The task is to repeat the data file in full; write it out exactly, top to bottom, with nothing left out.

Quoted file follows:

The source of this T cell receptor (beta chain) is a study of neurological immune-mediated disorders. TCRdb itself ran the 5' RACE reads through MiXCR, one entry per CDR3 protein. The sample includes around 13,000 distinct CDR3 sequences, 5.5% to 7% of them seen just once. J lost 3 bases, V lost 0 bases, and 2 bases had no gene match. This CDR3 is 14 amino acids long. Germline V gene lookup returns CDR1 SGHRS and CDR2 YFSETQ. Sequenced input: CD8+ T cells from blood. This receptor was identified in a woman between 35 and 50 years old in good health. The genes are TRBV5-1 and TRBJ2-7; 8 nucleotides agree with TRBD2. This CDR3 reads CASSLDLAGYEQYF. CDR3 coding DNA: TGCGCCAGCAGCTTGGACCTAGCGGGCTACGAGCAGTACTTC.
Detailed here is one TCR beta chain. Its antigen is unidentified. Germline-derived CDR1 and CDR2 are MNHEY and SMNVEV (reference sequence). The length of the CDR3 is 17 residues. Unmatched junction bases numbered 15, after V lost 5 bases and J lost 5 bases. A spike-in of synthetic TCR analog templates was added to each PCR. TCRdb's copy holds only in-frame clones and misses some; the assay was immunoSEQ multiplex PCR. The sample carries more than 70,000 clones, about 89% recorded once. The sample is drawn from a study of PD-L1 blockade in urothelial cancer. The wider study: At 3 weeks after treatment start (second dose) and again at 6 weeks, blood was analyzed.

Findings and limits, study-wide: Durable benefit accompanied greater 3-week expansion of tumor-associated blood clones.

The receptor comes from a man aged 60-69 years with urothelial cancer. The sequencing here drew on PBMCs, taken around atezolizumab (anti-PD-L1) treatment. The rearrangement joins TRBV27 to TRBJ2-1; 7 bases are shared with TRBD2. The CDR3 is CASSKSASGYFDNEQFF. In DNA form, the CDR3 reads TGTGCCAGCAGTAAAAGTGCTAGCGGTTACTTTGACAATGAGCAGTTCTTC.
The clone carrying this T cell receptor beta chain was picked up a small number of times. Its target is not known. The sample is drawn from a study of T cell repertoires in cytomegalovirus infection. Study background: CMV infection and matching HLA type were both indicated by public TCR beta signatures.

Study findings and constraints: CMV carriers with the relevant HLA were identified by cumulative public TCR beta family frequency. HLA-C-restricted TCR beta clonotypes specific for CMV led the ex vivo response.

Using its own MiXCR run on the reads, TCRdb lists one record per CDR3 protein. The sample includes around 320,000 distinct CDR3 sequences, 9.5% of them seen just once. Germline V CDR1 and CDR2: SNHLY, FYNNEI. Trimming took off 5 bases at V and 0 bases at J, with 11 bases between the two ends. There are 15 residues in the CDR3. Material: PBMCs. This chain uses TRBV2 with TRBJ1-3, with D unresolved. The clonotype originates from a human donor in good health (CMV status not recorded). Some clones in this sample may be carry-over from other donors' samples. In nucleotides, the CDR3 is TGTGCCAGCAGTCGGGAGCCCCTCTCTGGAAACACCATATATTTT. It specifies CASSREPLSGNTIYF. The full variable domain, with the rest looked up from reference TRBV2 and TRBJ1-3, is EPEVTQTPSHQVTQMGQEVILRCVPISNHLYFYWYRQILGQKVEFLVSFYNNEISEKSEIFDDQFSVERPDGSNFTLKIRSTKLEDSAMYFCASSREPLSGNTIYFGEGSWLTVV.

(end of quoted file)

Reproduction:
The source of this T cell receptor (beta chain) is a study of neurological immune-mediated disorders. TCRdb itself ran the 5' RACE reads through MiXCR, one entry per CDR3 protein. The sample includes around 13,000 distinct CDR3 sequences, 5.5% to 7% of them seen just once. J lost 3 bases, V lost 0 bases, and 2 bases had no gene match. This CDR3 is 14 amino acids long. Germline V gene lookup returns CDR1 SGHRS and CDR2 YFSETQ. Sequenced input: CD8+ T cells from blood. This receptor was identified in a woman between 35 and 50 years old in good health. The genes are TRBV5-1 and TRBJ2-7; 8 nucleotides agree with TRBD2. This CDR3 reads CASSLDLAGYEQYF. CDR3 coding DNA: TGCGCCAGCAGCTTGGACCTAGCGGGCTACGAGCAGTACTTC.
Detailed here is one TCR beta chain. Its antigen is unidentified. Germline-derived CDR1 and CDR2 are MNHEY and SMNVEV (reference sequence). The length of the CDR3 is 17 residues. Unmatched junction bases numbered 15, after V lost 5 bases and J lost 5 bases. A spike-in of synthetic TCR analog templates was added to each PCR. TCRdb's copy holds only in-frame clones and misses some; the assay was immunoSEQ multiplex PCR. The sample carries more than 70,000 clones, about 89% recorded once. The sample is drawn from a study of PD-L1 blockade in urothelial cancer. The wider study: At 3 weeks after treatment start (second dose) and again at 6 weeks, blood was analyzed.

Findings and limits, study-wide: Durable benefit accompanied greater 3-week expansion of tumor-associated blood clones.

The receptor comes from a man aged 60-69 years with urothelial cancer. The sequencing here drew on PBMCs, taken around atezolizumab (anti-PD-L1) treatment. The rearrangement joins TRBV27 to TRBJ2-1; 7 bases are shared with TRBD2. The CDR3 is CASSKSASGYFDNEQFF. In DNA form, the CDR3 reads TGTGCCAGCAGTAAAAGTGCTAGCGGTTACTTTGACAATGAGCAGTTCTTC.
The clone carrying this T cell receptor beta chain was picked up a small number of times. Its target is not known. The sample is drawn from a study of T cell repertoires in cytomegalovirus infection. Study background: CMV infection and matching HLA type were both indicated by public TCR beta signatures.

Study findings and constraints: CMV carriers with the relevant HLA were identified by cumulative public TCR beta family frequency. HLA-C-restricted TCR beta clonotypes specific for CMV led the ex vivo response.

Using its own MiXCR run on the reads, TCRdb lists one record per CDR3 protein. The sample includes around 320,000 distinct CDR3 sequences, 9.5% of them seen just once. Germline V CDR1 and CDR2: SNHLY, FYNNEI. Trimming took off 5 bases at V and 0 bases at J, with 11 bases between the two ends. There are 15 residues in the CDR3. Material: PBMCs. This chain uses TRBV2 with TRBJ1-3, with D unresolved. The clonotype originates from a human donor in good health (CMV status not recorded). Some clones in this sample may be carry-over from other donors' samples. In nucleotides, the CDR3 is TGTGCCAGCAGTCGGGAGCCCCTCTCTGGAAACACCATATATTTT. It specifies CASSREPLSGNTIYF. The full variable domain, with the rest looked up from reference TRBV2 and TRBJ1-3, is EPEVTQTPSHQVTQMGQEVILRCVPISNHLYFYWYRQILGQKVEFLVSFYNNEISEKSEIFDDQFSVERPDGSNFTLKIRSTKLEDSAMYFCASSREPLSGNTIYFGEGSWLTVV.